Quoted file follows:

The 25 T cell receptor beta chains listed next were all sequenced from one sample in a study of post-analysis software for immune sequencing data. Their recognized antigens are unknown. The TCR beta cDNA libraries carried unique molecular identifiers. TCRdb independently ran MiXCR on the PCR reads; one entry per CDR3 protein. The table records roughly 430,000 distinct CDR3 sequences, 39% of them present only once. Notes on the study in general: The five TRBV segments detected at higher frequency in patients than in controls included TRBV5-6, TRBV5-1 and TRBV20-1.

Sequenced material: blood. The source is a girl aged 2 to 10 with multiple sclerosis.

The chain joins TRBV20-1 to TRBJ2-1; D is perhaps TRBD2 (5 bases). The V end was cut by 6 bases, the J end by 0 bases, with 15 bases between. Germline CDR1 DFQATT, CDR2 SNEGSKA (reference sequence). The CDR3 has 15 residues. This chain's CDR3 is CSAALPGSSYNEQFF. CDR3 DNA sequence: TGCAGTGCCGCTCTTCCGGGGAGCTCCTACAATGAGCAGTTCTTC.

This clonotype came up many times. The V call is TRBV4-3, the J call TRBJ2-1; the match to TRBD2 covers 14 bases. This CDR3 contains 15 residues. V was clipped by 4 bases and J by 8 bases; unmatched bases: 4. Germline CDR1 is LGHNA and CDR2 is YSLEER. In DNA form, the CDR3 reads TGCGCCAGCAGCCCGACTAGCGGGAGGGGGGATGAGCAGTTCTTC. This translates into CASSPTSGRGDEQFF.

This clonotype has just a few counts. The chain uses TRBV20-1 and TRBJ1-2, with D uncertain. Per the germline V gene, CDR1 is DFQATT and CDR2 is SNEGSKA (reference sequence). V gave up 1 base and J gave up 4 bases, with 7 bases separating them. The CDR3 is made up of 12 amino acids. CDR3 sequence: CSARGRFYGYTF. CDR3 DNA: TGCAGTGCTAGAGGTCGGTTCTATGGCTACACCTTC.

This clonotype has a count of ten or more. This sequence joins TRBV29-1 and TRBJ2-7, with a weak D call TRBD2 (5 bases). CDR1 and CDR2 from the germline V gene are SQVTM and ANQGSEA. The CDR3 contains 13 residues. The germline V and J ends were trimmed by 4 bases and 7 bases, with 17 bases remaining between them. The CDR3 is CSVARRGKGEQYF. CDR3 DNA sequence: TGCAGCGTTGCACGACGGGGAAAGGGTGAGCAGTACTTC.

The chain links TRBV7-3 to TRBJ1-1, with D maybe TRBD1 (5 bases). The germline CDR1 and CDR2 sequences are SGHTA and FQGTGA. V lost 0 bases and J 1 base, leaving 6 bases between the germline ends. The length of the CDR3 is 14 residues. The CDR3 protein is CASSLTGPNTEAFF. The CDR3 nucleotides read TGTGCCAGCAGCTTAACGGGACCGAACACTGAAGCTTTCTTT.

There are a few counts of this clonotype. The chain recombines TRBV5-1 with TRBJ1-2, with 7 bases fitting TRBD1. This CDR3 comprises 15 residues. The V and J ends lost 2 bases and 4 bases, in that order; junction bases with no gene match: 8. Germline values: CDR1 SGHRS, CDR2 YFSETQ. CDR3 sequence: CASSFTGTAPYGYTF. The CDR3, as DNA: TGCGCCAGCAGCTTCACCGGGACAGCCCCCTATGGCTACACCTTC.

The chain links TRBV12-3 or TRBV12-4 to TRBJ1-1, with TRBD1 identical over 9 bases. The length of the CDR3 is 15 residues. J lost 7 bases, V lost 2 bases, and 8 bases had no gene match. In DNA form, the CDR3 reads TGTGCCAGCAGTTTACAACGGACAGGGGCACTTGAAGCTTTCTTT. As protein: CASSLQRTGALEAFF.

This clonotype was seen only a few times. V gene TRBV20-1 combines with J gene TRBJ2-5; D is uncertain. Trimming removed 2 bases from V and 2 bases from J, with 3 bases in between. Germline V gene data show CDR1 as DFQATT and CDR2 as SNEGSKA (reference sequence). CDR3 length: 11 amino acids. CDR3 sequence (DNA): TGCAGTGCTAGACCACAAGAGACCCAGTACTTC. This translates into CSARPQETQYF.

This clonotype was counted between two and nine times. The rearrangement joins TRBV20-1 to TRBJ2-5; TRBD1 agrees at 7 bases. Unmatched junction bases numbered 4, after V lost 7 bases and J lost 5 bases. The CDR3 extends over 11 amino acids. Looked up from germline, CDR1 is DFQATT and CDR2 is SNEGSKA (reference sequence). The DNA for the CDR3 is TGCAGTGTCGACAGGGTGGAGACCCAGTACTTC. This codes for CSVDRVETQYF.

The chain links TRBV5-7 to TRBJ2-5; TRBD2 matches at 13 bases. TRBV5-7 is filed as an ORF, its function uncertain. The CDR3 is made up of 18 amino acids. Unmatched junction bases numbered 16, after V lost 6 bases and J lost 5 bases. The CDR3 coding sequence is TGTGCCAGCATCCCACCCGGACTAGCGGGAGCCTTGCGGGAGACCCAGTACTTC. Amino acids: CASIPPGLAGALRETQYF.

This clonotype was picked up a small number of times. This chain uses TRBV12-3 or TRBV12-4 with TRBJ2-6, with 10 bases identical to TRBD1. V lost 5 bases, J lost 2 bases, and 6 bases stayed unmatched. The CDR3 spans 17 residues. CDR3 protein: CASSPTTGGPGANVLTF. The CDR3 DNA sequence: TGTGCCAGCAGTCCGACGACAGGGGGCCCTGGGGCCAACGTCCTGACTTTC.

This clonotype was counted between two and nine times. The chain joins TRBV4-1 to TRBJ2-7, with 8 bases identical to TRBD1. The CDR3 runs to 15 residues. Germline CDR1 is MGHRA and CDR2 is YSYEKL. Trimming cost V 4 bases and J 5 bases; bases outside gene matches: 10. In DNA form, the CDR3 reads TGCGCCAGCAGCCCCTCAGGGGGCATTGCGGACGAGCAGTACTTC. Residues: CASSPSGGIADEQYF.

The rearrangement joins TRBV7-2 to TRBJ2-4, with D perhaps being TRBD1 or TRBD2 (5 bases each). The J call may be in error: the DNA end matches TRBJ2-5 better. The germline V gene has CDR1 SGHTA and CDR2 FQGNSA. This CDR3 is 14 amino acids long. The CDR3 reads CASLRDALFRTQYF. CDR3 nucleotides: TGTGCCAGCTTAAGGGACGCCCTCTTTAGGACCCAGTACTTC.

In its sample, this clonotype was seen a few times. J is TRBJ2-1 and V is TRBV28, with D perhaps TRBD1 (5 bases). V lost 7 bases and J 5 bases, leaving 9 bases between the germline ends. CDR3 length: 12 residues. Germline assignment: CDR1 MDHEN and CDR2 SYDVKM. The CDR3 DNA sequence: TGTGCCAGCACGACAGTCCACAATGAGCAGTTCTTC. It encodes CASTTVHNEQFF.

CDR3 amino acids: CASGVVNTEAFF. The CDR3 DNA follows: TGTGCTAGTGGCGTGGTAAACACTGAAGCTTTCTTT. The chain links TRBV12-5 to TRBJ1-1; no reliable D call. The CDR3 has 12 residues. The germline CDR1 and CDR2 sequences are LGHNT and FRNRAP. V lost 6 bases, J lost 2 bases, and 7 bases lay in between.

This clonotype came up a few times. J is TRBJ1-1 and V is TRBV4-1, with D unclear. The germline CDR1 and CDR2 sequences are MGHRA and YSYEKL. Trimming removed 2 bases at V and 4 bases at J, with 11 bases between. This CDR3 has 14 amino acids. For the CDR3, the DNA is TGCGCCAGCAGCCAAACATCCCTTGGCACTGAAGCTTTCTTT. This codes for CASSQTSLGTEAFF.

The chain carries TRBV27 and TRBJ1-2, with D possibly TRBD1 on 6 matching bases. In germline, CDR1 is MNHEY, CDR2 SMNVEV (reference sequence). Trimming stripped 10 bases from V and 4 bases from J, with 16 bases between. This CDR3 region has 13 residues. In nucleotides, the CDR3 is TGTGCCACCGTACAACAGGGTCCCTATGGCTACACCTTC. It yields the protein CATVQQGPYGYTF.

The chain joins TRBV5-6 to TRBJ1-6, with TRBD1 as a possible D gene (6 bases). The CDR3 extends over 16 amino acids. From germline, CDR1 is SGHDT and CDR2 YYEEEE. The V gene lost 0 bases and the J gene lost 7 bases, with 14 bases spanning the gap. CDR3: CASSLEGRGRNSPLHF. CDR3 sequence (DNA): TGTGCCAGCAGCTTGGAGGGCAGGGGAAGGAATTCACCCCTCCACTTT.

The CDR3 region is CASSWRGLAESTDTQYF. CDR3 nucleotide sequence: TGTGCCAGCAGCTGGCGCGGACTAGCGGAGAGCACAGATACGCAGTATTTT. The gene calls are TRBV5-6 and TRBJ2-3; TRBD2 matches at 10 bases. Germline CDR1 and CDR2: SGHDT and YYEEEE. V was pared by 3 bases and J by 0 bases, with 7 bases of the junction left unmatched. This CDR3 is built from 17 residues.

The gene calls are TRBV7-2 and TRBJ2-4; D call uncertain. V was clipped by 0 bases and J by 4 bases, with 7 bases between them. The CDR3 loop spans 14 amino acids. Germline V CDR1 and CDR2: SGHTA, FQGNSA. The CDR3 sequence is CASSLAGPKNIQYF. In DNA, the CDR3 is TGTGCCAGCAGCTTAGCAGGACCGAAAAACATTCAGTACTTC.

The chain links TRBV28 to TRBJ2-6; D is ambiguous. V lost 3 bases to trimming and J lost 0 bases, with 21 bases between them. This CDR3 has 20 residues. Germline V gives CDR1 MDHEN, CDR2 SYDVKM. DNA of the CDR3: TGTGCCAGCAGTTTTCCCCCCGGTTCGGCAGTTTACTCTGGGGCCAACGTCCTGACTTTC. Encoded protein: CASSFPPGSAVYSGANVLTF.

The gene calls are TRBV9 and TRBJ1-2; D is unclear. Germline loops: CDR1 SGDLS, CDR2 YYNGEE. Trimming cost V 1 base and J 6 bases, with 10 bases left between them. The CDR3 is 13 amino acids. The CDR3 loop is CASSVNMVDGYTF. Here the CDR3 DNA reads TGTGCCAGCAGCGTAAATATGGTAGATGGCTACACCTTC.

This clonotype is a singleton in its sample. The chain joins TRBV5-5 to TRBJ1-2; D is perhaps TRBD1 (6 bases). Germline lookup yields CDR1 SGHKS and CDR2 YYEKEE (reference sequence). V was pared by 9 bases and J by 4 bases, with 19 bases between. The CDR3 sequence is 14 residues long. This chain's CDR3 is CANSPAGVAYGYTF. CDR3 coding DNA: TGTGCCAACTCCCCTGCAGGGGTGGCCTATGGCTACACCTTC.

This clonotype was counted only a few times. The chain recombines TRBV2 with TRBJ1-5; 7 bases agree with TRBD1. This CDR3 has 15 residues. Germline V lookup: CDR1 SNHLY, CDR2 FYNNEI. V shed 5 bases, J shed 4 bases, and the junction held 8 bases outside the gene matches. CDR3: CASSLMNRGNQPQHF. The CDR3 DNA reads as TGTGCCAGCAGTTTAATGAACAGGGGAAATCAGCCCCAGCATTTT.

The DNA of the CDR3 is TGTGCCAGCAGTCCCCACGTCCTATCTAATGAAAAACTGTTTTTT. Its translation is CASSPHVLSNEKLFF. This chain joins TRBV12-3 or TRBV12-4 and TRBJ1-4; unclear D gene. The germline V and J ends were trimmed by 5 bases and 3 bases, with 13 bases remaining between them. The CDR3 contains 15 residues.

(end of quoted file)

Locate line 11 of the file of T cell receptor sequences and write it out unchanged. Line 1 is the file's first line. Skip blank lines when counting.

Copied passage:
This clonotype was counted between two and nine times. The rearrangement joins TRBV20-1 to TRBJ2-5; TRBD1 agrees at 7 bases. Unmatched junction bases numbered 4, after V lost 7 bases and J lost 5 bases. The CDR3 extends over 11 amino acids. Looked up from germline, CDR1 is DFQATT and CDR2 is SNEGSKA (reference sequence). The DNA for the CDR3 is TGCAGTGTCGACAGGGTGGAGACCCAGTACTTC. This codes for CSVDRVETQYF.